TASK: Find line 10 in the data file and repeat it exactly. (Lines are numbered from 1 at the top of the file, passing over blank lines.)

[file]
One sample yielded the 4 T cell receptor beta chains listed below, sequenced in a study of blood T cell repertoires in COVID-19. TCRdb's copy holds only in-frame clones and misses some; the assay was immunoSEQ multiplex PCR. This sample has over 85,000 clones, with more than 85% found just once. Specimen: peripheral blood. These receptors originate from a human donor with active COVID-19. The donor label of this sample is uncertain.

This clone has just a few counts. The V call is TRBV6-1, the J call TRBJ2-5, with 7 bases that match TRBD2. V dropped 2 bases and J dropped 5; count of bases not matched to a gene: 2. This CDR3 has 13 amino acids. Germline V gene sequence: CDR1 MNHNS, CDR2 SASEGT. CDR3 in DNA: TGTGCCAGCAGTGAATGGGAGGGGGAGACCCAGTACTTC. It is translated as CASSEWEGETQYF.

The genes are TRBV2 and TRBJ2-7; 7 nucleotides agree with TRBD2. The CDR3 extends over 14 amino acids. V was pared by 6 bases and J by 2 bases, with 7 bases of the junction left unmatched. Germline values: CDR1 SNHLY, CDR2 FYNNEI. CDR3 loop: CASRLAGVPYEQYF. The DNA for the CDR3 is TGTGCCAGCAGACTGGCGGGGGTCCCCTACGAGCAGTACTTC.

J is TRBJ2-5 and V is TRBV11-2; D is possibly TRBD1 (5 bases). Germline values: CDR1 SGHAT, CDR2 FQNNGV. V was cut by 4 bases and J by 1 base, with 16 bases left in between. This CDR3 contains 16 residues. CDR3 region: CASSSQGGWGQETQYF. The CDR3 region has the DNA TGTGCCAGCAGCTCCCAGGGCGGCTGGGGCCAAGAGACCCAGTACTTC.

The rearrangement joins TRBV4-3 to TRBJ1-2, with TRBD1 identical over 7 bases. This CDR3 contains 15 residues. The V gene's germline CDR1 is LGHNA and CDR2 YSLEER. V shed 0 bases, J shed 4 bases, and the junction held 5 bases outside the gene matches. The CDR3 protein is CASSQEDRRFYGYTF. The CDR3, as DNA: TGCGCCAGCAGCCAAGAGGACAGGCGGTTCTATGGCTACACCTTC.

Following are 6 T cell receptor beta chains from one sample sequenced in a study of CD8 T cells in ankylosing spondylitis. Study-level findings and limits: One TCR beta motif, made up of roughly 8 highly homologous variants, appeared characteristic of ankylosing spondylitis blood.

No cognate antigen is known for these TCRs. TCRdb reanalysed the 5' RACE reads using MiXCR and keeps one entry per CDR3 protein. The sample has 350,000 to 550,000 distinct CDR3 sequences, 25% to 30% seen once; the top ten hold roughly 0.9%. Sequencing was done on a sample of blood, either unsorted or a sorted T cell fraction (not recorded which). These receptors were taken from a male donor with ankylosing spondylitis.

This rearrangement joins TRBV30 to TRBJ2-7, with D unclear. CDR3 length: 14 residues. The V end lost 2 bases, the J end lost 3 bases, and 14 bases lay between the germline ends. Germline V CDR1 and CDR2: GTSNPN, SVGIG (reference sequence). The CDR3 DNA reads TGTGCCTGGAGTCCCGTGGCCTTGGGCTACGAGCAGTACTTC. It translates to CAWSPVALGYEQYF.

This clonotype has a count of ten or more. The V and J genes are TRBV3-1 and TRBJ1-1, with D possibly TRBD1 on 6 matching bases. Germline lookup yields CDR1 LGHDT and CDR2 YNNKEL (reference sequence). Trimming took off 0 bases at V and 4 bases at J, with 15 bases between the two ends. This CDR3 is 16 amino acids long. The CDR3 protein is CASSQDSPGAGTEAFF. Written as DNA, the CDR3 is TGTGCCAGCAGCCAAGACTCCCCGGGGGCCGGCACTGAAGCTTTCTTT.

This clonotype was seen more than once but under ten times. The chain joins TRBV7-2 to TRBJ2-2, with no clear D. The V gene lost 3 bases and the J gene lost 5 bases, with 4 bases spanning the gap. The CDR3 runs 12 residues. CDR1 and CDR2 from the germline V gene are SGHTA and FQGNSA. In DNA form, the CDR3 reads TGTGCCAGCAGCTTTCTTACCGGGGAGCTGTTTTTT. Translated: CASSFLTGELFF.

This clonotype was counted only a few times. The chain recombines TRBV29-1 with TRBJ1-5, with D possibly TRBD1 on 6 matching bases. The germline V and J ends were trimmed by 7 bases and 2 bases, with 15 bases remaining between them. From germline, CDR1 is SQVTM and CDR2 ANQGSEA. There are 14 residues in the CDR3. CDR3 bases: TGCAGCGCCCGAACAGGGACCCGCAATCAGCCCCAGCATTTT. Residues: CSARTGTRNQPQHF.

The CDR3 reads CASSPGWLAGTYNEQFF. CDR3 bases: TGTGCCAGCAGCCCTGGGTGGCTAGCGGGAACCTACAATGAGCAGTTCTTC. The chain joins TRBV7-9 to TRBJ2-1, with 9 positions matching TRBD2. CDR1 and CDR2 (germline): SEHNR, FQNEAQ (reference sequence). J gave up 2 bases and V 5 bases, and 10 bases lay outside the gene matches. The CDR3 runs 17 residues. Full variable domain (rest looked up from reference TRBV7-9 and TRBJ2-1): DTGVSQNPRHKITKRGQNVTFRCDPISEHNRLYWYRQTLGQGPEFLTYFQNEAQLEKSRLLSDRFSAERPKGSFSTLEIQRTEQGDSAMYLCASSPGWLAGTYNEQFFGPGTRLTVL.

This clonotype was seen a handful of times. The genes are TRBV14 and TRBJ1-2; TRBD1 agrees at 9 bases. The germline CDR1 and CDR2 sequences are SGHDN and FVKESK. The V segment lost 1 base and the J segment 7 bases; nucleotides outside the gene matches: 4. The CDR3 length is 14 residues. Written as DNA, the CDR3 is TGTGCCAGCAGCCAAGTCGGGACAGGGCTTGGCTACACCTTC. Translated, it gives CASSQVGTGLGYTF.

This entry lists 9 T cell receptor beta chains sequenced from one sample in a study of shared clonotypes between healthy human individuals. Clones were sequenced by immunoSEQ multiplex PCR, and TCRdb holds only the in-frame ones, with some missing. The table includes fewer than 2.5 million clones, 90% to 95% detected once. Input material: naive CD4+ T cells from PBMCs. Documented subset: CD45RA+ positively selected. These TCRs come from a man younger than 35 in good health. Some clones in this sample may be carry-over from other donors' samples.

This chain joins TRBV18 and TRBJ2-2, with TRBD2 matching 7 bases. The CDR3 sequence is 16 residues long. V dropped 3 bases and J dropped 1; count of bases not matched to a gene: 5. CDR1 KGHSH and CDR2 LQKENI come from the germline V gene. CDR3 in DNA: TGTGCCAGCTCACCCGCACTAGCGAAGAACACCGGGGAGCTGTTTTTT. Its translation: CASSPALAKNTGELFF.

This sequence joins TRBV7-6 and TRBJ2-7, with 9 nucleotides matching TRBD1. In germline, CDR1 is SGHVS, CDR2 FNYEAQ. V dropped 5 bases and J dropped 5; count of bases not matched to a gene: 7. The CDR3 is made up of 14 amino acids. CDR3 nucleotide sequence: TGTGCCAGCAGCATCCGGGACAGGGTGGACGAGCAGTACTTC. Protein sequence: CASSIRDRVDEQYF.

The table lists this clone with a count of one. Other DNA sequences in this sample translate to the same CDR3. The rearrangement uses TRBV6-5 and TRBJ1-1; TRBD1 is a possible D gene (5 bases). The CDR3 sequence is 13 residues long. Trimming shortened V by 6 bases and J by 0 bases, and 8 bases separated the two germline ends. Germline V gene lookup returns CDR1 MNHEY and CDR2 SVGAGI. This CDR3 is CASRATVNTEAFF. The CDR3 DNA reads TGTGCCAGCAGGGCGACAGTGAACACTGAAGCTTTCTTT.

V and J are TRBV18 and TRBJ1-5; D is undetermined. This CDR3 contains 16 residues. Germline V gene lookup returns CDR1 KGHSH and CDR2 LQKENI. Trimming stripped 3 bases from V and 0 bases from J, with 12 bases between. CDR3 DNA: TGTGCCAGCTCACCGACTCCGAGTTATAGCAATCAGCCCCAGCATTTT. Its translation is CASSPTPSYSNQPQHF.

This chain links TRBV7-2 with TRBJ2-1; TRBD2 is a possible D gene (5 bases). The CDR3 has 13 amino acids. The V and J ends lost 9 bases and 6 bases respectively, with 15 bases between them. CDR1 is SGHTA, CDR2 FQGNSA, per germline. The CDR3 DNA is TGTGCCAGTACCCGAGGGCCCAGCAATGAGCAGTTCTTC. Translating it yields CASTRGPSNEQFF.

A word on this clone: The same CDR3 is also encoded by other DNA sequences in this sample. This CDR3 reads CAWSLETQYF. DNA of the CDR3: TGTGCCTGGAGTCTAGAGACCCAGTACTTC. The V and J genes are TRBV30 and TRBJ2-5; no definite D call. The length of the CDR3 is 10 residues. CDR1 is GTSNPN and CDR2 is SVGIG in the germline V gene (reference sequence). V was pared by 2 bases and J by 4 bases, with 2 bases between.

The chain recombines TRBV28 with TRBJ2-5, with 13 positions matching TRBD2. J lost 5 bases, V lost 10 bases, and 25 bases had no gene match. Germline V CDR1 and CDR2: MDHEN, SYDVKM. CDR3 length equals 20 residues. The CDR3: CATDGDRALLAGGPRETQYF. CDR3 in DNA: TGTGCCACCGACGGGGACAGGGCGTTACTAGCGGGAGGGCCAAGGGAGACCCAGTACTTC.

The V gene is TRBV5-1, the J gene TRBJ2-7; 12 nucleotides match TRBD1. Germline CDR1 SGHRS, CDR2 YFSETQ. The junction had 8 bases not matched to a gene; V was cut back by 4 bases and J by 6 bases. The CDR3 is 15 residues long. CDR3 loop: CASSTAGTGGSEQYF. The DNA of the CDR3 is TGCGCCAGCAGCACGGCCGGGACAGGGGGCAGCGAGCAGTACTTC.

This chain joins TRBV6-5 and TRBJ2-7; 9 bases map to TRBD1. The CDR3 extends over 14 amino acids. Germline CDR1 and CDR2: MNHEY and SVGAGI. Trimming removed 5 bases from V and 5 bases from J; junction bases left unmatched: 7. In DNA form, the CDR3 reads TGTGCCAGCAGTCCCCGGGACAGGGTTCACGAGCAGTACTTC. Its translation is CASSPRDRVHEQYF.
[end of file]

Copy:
This clonotype was seen more than once but under ten times. The chain joins TRBV7-2 to TRBJ2-2, with no clear D. The V gene lost 3 bases and the J gene lost 5 bases, with 4 bases spanning the gap. The CDR3 runs 12 residues. CDR1 and CDR2 from the germline V gene are SGHTA and FQGNSA. In DNA form, the CDR3 reads TGTGCCAGCAGCTTTCTTACCGGGGAGCTGTTTTTT. Translated: CASSFLTGELFF.